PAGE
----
}

Available Constants

If the object logging is used, then the following constants are available.

Constant Description
ADODB_OUTP Describes the name of the function to override the default. The global $ADODB_OUTP cannot be used in the instance
ADODB_OUTP_OBJECT Set to 1, tells the logging system to process the logging messages as objects, not strings
ADODB_OUTP_MIN_LEVEL (Default Value LOG_INFO). Any log messages with a level greater than specified are silently discarded.

Behavior of existing debug mssage

Many drivers use the logging feature to pass state information, for example the PDO driver shows information about the setting of driver attributes if debugging is enabled

foreach($options as $k=>$v) {
  if ($this->debug) {
    ADOconnection::outp('Setting attribute: ' . $k . ' to ' . $v);
  }
  $this->_connectionID->setAttribute($k,$v);
}

If object logging is enabled, each message will be automatically converted to a data logging object, with a logging level of LOG_INFO.

Change In Behavior Of ADG_OUTP

If the logging object is used then the first argument of the override function is an ADOdataLoggingObject

logMessage(ADOdataLoggingObject $obj, bool $newline=false) {}

Using Monolog For Logging Data

The PHP standard logging class Monolog can be used directly with the ADOdataLoggingObject. in this example, we use it to create a classic text log from the ADOdb output.

 
DEFINE('ADODB_OUTP','logMessage');
DEFINE('ADODB_OUTP_OBJECT',1);
 
use Monolog\Logger;
use Monolog\Handler\StreamHandler;
 
require '/dev/github/vendor/autoload.php';
 
/*
* Tags log messages with ADOdb
*/
$loggingObject = new \Monolog\Logger('ADOdb');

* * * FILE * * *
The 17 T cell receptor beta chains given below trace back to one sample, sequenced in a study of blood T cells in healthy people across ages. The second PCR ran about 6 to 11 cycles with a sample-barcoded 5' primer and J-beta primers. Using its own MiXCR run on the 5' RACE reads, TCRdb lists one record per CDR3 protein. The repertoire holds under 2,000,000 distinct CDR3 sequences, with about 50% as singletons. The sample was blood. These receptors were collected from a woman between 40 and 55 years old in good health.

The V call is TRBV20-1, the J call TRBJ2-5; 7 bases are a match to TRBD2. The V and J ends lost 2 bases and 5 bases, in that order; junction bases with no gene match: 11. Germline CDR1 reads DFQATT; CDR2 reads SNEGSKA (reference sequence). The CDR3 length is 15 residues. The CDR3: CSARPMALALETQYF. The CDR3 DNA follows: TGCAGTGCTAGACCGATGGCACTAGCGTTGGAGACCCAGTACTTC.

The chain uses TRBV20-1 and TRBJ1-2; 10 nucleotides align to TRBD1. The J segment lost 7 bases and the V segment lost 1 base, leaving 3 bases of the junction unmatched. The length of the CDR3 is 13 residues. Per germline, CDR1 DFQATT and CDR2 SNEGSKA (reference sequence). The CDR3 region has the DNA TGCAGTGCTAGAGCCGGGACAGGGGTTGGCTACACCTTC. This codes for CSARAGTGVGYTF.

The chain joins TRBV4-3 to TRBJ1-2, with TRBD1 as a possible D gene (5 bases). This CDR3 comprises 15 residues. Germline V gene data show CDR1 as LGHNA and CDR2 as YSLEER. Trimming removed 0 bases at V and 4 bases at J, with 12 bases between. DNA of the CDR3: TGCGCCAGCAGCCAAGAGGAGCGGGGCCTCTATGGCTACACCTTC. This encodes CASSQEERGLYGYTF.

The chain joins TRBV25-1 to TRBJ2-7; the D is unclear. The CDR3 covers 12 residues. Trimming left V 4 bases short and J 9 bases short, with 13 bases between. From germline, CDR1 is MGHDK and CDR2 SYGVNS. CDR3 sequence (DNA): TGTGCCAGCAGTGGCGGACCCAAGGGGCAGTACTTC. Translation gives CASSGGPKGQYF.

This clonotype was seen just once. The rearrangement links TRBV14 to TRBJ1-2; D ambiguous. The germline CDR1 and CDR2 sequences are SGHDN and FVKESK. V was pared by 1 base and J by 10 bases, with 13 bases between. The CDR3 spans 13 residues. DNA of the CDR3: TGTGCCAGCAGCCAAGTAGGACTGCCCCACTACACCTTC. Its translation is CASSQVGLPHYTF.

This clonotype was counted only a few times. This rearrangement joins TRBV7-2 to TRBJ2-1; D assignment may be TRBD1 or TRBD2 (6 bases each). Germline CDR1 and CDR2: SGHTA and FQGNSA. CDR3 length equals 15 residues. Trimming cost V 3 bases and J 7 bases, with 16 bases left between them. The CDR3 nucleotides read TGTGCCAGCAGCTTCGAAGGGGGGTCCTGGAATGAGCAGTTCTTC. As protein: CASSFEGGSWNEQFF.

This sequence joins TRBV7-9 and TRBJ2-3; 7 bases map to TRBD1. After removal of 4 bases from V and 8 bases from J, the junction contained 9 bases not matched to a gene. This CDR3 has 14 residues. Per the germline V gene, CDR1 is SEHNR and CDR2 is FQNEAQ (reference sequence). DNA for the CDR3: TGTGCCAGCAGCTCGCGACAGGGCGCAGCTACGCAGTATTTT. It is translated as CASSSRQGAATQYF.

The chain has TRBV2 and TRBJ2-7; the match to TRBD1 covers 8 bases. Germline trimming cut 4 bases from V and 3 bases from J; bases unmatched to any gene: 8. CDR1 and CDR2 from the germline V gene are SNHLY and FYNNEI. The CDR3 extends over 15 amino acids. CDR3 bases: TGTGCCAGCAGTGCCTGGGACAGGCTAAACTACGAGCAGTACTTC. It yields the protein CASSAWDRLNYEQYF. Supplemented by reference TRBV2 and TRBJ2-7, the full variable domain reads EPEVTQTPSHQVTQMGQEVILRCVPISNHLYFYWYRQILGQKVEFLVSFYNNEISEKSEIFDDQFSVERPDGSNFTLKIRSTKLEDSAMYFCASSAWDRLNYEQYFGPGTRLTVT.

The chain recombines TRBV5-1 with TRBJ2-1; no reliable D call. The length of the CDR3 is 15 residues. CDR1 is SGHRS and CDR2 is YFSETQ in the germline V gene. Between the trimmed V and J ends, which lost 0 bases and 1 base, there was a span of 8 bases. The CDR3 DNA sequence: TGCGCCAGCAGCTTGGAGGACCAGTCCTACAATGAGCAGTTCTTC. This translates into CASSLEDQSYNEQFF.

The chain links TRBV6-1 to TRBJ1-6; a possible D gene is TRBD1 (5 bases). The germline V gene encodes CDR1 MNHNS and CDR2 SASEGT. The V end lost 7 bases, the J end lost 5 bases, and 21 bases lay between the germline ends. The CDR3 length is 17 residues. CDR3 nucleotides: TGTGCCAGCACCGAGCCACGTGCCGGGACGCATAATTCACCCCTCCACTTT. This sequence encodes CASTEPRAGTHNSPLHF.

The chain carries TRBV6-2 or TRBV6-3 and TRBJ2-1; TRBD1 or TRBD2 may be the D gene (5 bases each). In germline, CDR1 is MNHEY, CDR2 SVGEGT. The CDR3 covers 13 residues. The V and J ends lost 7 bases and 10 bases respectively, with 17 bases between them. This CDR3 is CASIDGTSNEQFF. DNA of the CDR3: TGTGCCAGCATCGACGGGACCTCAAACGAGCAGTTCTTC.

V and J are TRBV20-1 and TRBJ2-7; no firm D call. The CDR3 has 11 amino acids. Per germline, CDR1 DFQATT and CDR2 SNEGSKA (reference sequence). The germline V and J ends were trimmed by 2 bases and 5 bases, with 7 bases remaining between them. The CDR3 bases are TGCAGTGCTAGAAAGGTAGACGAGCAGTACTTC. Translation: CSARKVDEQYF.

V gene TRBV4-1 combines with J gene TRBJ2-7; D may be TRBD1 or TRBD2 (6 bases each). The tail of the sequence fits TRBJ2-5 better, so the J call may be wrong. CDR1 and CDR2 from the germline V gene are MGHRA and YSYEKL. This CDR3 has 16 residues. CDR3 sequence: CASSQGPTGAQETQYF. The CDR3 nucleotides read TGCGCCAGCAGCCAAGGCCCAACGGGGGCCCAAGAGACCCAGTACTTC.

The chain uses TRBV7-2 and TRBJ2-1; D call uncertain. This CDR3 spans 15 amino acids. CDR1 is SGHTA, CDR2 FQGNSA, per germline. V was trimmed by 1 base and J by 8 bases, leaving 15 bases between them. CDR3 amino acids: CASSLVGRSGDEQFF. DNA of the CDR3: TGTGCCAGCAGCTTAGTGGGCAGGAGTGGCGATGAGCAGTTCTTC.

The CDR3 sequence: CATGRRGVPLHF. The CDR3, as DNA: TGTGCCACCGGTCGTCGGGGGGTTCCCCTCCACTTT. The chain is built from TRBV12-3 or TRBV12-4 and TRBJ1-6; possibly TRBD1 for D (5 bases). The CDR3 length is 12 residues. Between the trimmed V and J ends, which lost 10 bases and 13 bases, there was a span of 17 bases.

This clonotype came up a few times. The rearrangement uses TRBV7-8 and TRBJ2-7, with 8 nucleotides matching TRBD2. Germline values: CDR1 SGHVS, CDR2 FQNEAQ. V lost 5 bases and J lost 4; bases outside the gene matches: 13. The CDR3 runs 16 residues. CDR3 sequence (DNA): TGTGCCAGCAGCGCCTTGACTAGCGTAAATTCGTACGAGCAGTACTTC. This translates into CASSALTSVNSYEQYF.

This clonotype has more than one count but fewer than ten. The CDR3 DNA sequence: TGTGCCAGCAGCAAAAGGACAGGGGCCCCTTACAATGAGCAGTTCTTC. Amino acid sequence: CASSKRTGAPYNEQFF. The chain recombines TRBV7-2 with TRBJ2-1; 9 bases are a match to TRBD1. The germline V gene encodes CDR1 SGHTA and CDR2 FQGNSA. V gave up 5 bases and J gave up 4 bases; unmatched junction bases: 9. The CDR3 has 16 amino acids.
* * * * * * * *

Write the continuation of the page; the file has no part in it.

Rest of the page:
$loggingObject->pushHandler(new StreamHandler('/var/logs/adodb.log', Logger::WARNING));
 
 
/**
* Override function for logging
*
* @param  ADOdataLoggingObject $obj
* @param  bool                 $newline
* @return void
*/
function logMessage(ADOdataLoggingObject $obj, bool $newline=false)
{
        global $loggingObject;
        $message = sprintf('%s: %s',$obj->metaErrorNo, $obj->errorMessage);
 
	$loggingObject->log(Logger::WARNING,$message);
 
}

Developer Considerations

When migrating a call to ADOConection::outp() from a string to an object, to improve the logging capabilities, you simply need to decide what level of logging the call is to be made at. example from the db2 driver, we are checking that a bind parameter is correctly set. Because the error handling does not go through the full debug_execute function, we can only pass a minimum amount of information

$ok = @db2_bind_param($stmtid, $ordinal, $psVar, DB2_PARAM_IN);
if (!$ok)
{
    $this->_errorMsg = @db2_stmt_errormsg();
    $this->_errorCode = @db2_stmt_error();
    if ($this->debug)
	ADOConnection::outp("Bind failed: " . $this->_errorMsg);
	return false;
}

We get an error something like “Bind failed: Invalid data type”. But if we convert to an object,

$ok = @db2_bind_param($stmtid, $ordinal, $psVar, DB2_PARAM_IN);
if (!$ok)
{
    $this->_errorMsg = @db2_stmt_errormsg();
    $this->_errorCode = @db2_stmt_error();
    if ($this->debug)
    {
        $obj = new ADOdataLoggingObject;
        $obj->errorNo = $this->_errorCode;
        $obj->errorMsg = $this->_errorMsg;
 
        $obj->metaErrorNo = $this->errorMsg($obj->errorNo);
        $obj->metaErrorMessage = $this->metaErrorMsg($obj->metaErrorNo);				
        $obj->backTrace        = _adodb_backtrace(true,9999,2,false);
        $obj->errorLevel       = LOG_ERR;
 
	ADOConnection::outp($obj);
	return false;
    }
}

produces a much more useful error which can also be filtered with ADODB_OUTP_MIN_LEVEL

v5/reference/logging.txt · Last modified: 2020/01/01 04:53 by mnewnham